By SKIP TUCKER, Alabama Daily News featured columnist
Certain people in this great land of ours, by dint of their intelligence, hard work and fortitude, have become Caesars of Capitalism. And so I will render unto Caesar. But when they take paths I despise, I rail against them in my own small way.
I despise ESPN, for many worthy reasons. But in my mind there wrinkles a topsyturvy combination of respect and distaste for Nike, which has managed on occasion, excellent well, to mix pure self-promotion with an authentic eye to positive change.
You may check me on this: when Nike started its Tiger Woods campaign lo, these many years ago, Tiger was already on record saying he didn’t consider himself to be black.
“Growing up, I came up with this name: I’m a `Cablinasian,’ ” Woods said during a taping of “The Oprah Winfrey Show.” He said the name best captures his racial makeup: a blend of Caucasian, black, Indian and Asian.”
A few million bucks, here or there, changed that and we’re likely better for it. But it shows what a corporate giant can do.
Nike’s newest big front man, erstwhile NFL quarterback Colin Kaepernick, is a different story. At heart, I believe him to be a shameless self-promoter with an eye to the main chance. Rather than giving up all, he was never more than a third-rate pro QB who in my opinion whined his way to far greater glory than he would’ve achieved through his limited skillset.
During his brief football career when histrionics rather than his passing kept him on the field, linebacker Clay Matthews put him on his ass one balmy Sunday and, holding him there, whispered his his helmet earhole, “You ain’t no Russell Wilson, bruh.”
I have a friend whose email summed the Nike campaign. He said, “I’ve got a win, win, win. I own Nike stock, which has gone up incrementally and, since I will never buy another Nike product my whole life for me or my kids, I’m saving thousands of dollars. Third, since this lame crap is likely to cause a carry-on by the losers who disrespect what I respect, the pro game might never never recover and I can laugh at their stupidity. I am waaayyy amused.
“What I find sad is that Colin not only didn’t give up everything, he in truth gave up little. His career was basically over. Also, I looked it up and learned that more than 1.1 million American soldiers in fact did give their all, and little plots of earth all over the world hold them, American flags over them. I salute them and our flag. Colin and Nike and ESPN and pro football may kiss my American ass.”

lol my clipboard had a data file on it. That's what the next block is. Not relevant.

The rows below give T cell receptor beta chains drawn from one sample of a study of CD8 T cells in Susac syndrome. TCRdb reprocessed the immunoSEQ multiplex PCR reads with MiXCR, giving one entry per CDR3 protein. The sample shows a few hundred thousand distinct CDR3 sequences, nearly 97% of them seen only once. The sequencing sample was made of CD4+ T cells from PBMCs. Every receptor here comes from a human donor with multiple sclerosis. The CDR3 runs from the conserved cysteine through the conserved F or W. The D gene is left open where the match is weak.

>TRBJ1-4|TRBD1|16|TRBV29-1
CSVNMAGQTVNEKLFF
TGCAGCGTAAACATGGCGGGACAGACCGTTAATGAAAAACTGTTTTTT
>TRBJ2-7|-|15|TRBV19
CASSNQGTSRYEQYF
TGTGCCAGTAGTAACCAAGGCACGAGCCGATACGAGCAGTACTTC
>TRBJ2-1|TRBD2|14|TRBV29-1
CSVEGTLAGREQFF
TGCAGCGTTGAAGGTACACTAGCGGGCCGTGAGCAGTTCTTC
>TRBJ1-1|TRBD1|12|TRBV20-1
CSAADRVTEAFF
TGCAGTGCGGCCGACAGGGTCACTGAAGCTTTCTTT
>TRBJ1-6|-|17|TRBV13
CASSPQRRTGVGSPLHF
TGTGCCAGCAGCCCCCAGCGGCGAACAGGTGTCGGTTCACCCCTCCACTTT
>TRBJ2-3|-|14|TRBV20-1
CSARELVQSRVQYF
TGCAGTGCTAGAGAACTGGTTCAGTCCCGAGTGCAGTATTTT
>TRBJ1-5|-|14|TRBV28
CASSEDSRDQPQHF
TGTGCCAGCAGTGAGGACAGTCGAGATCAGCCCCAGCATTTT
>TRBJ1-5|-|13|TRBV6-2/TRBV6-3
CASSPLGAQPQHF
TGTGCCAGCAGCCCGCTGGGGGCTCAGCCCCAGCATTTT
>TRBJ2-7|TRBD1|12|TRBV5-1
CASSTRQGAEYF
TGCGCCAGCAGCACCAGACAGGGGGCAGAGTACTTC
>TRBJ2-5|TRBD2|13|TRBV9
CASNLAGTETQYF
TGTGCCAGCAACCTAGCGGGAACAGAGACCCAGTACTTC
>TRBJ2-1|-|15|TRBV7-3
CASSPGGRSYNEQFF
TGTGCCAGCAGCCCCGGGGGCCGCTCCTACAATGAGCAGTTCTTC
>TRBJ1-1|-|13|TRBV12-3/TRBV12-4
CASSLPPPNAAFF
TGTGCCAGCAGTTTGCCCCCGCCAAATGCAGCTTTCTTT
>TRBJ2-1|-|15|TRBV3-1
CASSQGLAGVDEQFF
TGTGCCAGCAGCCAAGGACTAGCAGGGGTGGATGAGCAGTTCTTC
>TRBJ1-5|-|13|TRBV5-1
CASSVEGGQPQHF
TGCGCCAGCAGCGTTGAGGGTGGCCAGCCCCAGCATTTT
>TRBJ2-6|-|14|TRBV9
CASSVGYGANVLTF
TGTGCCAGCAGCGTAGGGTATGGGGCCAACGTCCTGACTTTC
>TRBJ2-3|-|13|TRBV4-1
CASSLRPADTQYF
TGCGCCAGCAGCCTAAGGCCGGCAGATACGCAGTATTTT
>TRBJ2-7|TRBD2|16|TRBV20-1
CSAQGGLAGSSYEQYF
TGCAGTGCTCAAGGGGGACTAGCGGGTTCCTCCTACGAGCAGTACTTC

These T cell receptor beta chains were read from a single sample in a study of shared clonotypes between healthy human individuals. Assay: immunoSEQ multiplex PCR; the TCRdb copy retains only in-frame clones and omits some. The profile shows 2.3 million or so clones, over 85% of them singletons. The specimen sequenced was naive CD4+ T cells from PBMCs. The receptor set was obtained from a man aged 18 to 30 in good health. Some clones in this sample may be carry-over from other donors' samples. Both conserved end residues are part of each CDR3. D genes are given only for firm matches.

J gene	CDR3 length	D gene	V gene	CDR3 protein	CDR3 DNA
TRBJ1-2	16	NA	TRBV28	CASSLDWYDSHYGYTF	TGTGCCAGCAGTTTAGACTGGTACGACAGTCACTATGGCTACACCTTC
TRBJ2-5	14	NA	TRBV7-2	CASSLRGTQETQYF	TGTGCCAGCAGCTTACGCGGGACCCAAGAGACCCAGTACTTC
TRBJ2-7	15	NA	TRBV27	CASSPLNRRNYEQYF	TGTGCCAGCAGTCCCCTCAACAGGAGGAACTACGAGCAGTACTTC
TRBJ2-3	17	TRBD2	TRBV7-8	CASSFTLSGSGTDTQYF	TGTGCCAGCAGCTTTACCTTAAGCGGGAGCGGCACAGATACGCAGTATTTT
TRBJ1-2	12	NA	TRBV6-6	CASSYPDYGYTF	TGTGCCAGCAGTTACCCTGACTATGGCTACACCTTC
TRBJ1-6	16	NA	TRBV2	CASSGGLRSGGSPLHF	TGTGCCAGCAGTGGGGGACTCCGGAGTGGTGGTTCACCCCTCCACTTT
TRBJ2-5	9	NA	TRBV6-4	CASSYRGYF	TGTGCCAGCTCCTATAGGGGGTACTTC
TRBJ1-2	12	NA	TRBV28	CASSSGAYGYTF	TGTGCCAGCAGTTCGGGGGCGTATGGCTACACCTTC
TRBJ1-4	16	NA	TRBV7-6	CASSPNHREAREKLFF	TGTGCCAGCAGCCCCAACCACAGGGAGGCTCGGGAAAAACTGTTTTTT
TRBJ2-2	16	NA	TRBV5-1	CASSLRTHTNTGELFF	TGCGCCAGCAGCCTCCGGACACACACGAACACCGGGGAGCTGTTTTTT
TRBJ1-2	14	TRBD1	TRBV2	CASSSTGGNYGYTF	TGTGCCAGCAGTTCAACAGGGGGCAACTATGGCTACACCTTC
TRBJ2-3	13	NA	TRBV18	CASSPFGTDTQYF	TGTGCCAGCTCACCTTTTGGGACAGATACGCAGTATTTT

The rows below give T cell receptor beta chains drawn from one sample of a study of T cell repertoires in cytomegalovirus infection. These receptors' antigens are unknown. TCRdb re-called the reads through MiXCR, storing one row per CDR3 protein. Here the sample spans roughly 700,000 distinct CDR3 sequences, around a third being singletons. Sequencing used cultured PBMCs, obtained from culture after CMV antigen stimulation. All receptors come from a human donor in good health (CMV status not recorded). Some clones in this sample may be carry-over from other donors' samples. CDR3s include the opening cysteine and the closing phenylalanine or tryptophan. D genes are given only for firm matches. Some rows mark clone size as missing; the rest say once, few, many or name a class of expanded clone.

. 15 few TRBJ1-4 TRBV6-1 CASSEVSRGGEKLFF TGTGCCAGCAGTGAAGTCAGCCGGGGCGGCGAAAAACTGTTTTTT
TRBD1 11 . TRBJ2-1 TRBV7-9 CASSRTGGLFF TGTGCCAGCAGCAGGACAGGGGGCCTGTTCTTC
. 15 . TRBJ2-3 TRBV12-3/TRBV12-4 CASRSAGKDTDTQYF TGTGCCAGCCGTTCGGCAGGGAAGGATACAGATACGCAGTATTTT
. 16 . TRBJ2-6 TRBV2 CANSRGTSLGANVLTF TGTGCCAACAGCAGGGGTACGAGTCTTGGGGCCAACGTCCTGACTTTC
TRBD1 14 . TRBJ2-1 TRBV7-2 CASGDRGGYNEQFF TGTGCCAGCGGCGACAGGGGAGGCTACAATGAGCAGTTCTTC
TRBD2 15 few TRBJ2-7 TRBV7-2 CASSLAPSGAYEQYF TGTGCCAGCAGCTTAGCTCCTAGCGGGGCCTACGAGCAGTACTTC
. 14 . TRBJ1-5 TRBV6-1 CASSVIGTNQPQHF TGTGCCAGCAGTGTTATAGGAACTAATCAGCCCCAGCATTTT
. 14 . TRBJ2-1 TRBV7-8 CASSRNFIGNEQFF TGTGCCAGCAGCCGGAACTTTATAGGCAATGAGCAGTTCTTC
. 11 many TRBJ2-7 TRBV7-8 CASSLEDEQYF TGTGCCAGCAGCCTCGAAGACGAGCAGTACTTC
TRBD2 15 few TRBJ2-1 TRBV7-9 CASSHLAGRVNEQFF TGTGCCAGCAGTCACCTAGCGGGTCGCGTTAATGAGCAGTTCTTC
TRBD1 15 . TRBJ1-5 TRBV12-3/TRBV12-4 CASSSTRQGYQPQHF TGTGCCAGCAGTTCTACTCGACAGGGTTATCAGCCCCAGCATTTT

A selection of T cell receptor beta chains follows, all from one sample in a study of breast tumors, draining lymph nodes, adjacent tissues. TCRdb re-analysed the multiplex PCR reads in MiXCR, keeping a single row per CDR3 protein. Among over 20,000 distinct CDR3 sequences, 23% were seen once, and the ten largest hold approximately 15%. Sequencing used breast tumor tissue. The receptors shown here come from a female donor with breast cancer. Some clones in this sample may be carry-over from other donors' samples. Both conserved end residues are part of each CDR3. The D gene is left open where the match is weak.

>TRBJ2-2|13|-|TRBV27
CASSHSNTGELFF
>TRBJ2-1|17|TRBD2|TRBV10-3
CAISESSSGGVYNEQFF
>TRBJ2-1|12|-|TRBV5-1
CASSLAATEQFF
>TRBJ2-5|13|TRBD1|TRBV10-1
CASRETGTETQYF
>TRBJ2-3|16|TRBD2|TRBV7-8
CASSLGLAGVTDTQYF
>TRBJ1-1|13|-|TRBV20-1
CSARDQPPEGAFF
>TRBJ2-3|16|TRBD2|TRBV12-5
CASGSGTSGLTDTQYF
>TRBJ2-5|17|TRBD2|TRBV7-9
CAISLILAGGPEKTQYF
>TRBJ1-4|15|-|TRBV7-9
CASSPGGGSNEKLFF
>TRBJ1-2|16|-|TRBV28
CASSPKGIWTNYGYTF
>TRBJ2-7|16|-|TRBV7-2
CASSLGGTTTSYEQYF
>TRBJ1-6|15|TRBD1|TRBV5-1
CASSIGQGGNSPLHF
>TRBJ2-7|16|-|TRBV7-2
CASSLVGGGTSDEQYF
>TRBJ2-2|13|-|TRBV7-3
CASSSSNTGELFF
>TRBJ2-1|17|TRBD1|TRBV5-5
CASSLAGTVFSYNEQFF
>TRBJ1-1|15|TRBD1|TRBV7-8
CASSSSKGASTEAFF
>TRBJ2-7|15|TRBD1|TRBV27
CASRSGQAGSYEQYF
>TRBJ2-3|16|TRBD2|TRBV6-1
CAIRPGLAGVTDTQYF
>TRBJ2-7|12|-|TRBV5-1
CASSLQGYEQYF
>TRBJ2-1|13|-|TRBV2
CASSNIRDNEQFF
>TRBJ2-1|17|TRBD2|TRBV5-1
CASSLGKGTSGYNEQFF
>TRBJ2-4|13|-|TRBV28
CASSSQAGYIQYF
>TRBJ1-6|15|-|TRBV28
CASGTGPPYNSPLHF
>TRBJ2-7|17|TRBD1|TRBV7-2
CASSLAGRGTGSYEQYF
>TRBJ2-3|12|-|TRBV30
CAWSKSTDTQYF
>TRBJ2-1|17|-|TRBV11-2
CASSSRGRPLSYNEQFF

Listen. What Nike is doing is marketing, and they have wizards far smarter than all us suckers will ever be. So while my personal belief is that the corporate giant might have honesty in its marketing, it is marketing. If the ad campaign Research and Development didn’t par, not a single Colin commercial would’ve aired.
If its projections didn’t pan out, and numbers tumbled down, it would leave Colin flat as his passes, and the NFL protesters with him. Anyone who thinks differently is to my mind naive.
I’ve worked in marketing. I assure you that before Colin was hired, Nike spent more on research, field tests, focus groups and profiling than they spent hiring him. Nike took no risk, nor will.
And Nike, doing what it does well as any corporate megalith, honed Colin’s message for him, because it was all over the place. First, it was a protest against supposed police brutality, then it was about the gauzy concept of equality. I’m still not sure who is supposed to be the one to determine if and when we are all equals. Or by what standards?
(By the bye. Baby Boomers other than I might remember the Popeye cartoon that featured The Goon. I knew Colin reminded me of someone.)
As to the chimerical Black Lives Matter theology, which few outside the far left accept as legitimate, claims of reckless police killings, white or black, have dropped precipitously since police started wearing cameras. That is a good thing.
And, importantly, this: FBI numbers show that in the last two years, more than 2,000 black Americans have been killed at the hands of other black people. Name one of the victims. Just do it.
Now we hear Colin has been dating a Muslim. Now, I’m no Islamophobe. All a Muslim need do is stand and pledge allegiance to our flag, which is and will remain the symbol of our country, and I’ll respect it. Same goes for Colin.
It’s my belief that Nike is using or is going to use Colin as a stalking horse to carry out a vendetta against President Trump. (Trump might even take the bait.)
It is all political, and these days politics sells. Just don’t call it courage.
My opinion is that Colin is to courage what swamp gas is to clean, pure, fresh air.
(Next week: Most likely an early ghost story. )
Skip Tucker was editor of the Daily Mountain Eagle in Jasper, then communications secretary for gubernatorial folks like George McMillan, Charlie Graddick and Jim Folsom. He ran Alabama Voters Against Lawsuit Abuse for in Montgomery for 15 years. He has published one novel, Pale Blue Light, a spy thriller set in The Civil War. He’s now a regular contributor for the Alabama Daily News at www.ALDailyNews.com.